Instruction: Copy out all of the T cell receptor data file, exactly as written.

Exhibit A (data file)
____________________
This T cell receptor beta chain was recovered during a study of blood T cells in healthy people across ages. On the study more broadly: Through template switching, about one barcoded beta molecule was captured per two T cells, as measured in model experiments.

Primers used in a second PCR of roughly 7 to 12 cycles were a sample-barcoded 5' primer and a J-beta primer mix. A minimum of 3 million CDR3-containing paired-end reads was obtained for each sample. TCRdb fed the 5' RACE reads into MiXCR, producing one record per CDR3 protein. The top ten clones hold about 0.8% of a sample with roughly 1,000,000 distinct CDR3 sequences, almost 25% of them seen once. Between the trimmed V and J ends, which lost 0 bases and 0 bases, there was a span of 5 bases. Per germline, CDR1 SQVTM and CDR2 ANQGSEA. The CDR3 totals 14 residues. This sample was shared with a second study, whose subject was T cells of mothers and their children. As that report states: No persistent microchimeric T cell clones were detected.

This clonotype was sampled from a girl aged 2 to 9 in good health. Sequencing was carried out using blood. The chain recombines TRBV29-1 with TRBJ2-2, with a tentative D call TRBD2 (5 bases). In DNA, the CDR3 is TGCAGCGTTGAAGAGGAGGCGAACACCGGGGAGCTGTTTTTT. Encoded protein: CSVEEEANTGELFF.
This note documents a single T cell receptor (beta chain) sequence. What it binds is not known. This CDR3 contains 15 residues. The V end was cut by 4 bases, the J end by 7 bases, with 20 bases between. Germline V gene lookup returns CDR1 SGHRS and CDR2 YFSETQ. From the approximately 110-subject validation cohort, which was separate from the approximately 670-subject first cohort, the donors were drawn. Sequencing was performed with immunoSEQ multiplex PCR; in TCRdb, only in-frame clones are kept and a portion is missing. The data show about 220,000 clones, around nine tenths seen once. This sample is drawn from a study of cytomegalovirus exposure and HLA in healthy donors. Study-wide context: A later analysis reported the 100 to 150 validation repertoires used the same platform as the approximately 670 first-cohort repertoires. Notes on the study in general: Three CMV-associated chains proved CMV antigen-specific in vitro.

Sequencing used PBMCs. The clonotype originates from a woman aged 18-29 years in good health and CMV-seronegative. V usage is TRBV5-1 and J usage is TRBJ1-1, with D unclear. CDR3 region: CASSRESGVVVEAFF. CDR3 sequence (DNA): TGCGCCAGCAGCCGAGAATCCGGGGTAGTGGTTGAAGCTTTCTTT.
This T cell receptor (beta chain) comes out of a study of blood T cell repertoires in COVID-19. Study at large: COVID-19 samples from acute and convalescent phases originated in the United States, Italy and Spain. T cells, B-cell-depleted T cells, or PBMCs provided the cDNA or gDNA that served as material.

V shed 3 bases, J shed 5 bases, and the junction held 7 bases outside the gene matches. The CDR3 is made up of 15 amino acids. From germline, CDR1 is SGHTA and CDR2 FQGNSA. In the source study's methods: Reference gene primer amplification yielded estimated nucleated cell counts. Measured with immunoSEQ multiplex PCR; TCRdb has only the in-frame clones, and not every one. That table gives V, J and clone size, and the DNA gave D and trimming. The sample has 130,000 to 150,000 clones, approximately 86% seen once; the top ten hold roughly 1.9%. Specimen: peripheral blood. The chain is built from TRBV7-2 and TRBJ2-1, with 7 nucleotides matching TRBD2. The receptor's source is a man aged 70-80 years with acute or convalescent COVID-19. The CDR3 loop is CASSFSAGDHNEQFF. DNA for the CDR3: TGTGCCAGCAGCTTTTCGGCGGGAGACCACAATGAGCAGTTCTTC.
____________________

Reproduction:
This T cell receptor beta chain was recovered during a study of blood T cells in healthy people across ages. On the study more broadly: Through template switching, about one barcoded beta molecule was captured per two T cells, as measured in model experiments.

Primers used in a second PCR of roughly 7 to 12 cycles were a sample-barcoded 5' primer and a J-beta primer mix. A minimum of 3 million CDR3-containing paired-end reads was obtained for each sample. TCRdb fed the 5' RACE reads into MiXCR, producing one record per CDR3 protein. The top ten clones hold about 0.8% of a sample with roughly 1,000,000 distinct CDR3 sequences, almost 25% of them seen once. Between the trimmed V and J ends, which lost 0 bases and 0 bases, there was a span of 5 bases. Per germline, CDR1 SQVTM and CDR2 ANQGSEA. The CDR3 totals 14 residues. This sample was shared with a second study, whose subject was T cells of mothers and their children. As that report states: No persistent microchimeric T cell clones were detected.

This clonotype was sampled from a girl aged 2 to 9 in good health. Sequencing was carried out using blood. The chain recombines TRBV29-1 with TRBJ2-2, with a tentative D call TRBD2 (5 bases). In DNA, the CDR3 is TGCAGCGTTGAAGAGGAGGCGAACACCGGGGAGCTGTTTTTT. Encoded protein: CSVEEEANTGELFF.
This note documents a single T cell receptor (beta chain) sequence. What it binds is not known. This CDR3 contains 15 residues. The V end was cut by 4 bases, the J end by 7 bases, with 20 bases between. Germline V gene lookup returns CDR1 SGHRS and CDR2 YFSETQ. From the approximately 110-subject validation cohort, which was separate from the approximately 670-subject first cohort, the donors were drawn. Sequencing was performed with immunoSEQ multiplex PCR; in TCRdb, only in-frame clones are kept and a portion is missing. The data show about 220,000 clones, around nine tenths seen once. This sample is drawn from a study of cytomegalovirus exposure and HLA in healthy donors. Study-wide context: A later analysis reported the 100 to 150 validation repertoires used the same platform as the approximately 670 first-cohort repertoires. Notes on the study in general: Three CMV-associated chains proved CMV antigen-specific in vitro.

Sequencing used PBMCs. The clonotype originates from a woman aged 18-29 years in good health and CMV-seronegative. V usage is TRBV5-1 and J usage is TRBJ1-1, with D unclear. CDR3 region: CASSRESGVVVEAFF. CDR3 sequence (DNA): TGCGCCAGCAGCCGAGAATCCGGGGTAGTGGTTGAAGCTTTCTTT.
This T cell receptor (beta chain) comes out of a study of blood T cell repertoires in COVID-19. Study at large: COVID-19 samples from acute and convalescent phases originated in the United States, Italy and Spain. T cells, B-cell-depleted T cells, or PBMCs provided the cDNA or gDNA that served as material.

V shed 3 bases, J shed 5 bases, and the junction held 7 bases outside the gene matches. The CDR3 is made up of 15 amino acids. From germline, CDR1 is SGHTA and CDR2 FQGNSA. In the source study's methods: Reference gene primer amplification yielded estimated nucleated cell counts. Measured with immunoSEQ multiplex PCR; TCRdb has only the in-frame clones, and not every one. That table gives V, J and clone size, and the DNA gave D and trimming. The sample has 130,000 to 150,000 clones, approximately 86% seen once; the top ten hold roughly 1.9%. Specimen: peripheral blood. The chain is built from TRBV7-2 and TRBJ2-1, with 7 nucleotides matching TRBD2. The receptor's source is a man aged 70-80 years with acute or convalescent COVID-19. The CDR3 loop is CASSFSAGDHNEQFF. DNA for the CDR3: TGTGCCAGCAGCTTTTCGGCGGGAGACCACAATGAGCAGTTCTTC.